A new feature of the website will include monthly research posts that highlight the research of current tufts undergraduates/ graduate students. This is designed to build a greater understanding of what BME students on campus are working on and to see how they are getting active in the biomedical field. Check out the first post below!
Improved Wound Healing Through Electrical Stimulation
Yuki Ito (E16) and Watson Gifford (E15) are currently studying cutaneous wound healing on in vitro human skin equivalents (HSEs) to improve the overall wound healing process. They co-culture the HSEs with a silk scaffold soaked in fat with collagen, fibroblasts, and keratinocytes seeded on top of it. The three layers of the HSEs mimic the epidermal, dermal, and hypodermal layers of human skin in order to have as accurate a model of study as possible.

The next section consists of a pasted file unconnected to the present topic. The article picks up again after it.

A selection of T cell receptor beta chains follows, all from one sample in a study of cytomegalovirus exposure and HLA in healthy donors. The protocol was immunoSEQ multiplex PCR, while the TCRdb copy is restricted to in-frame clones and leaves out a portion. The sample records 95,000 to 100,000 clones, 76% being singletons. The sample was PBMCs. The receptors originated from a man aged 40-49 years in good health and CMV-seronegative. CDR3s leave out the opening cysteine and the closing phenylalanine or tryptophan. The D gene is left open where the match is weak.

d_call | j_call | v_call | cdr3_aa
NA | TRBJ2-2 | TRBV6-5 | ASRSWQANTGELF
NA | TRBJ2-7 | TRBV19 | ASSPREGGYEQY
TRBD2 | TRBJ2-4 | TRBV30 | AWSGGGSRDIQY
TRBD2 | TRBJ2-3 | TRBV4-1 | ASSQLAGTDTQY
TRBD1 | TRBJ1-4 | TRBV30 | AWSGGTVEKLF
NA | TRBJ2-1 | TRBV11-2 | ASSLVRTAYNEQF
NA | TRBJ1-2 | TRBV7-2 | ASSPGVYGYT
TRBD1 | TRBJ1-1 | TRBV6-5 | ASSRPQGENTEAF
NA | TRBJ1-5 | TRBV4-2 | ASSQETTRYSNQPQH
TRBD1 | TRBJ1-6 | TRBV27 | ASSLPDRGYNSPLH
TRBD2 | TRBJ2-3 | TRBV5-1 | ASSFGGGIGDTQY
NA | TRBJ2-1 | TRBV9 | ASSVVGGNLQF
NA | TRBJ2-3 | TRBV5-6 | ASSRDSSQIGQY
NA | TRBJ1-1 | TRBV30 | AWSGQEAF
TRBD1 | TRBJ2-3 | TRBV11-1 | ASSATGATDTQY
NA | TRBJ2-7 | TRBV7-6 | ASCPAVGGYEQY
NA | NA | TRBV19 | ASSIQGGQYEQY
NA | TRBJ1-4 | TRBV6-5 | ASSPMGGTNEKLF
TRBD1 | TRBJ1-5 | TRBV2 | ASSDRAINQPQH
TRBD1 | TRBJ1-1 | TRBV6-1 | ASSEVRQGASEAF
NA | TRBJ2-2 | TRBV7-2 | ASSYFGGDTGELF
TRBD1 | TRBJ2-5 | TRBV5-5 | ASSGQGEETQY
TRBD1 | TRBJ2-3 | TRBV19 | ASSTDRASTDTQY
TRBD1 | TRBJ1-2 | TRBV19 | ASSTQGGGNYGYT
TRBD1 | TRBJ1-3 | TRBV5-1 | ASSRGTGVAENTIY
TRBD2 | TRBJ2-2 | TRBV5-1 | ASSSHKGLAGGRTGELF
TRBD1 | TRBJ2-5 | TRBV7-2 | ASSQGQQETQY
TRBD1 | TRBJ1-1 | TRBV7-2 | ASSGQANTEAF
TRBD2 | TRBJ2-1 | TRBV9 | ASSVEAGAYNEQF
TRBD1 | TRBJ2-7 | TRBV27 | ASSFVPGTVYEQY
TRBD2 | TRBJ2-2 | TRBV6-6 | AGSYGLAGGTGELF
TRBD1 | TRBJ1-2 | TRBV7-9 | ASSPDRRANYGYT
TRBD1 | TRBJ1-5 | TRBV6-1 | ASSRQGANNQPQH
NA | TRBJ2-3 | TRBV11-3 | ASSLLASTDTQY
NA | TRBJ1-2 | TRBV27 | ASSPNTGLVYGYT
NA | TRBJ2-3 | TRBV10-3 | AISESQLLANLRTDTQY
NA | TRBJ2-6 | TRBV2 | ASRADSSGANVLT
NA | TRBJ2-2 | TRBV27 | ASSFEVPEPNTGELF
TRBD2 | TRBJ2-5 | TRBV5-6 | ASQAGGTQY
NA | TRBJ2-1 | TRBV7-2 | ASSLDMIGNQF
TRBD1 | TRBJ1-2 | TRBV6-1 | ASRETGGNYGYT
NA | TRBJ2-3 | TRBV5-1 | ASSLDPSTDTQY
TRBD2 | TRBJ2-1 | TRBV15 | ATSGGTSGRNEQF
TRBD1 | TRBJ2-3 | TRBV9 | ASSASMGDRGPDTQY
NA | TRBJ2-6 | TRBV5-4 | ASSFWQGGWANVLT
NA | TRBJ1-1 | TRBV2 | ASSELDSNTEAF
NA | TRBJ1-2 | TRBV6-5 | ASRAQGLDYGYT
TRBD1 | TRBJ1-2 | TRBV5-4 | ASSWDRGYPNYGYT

To induce a faster wound healing process with less scar tissue formation, they are developing an electrical stimulation (ES) device. This electrical stimulation device is a biocompatible device made of gold and parylene that applies a controlled electric field across wounds in order to enhance the cell’s natural bioelectrical signals. By adding an exogenous electric field to this otherwise slow process of wound healing, they plan to learn more about the process of wound healing in general. The long-term goal of their project is to allow people such as diabetics, chronic wound patients, and severe burn victims to heal their wounds that they could not otherwise heal themselves.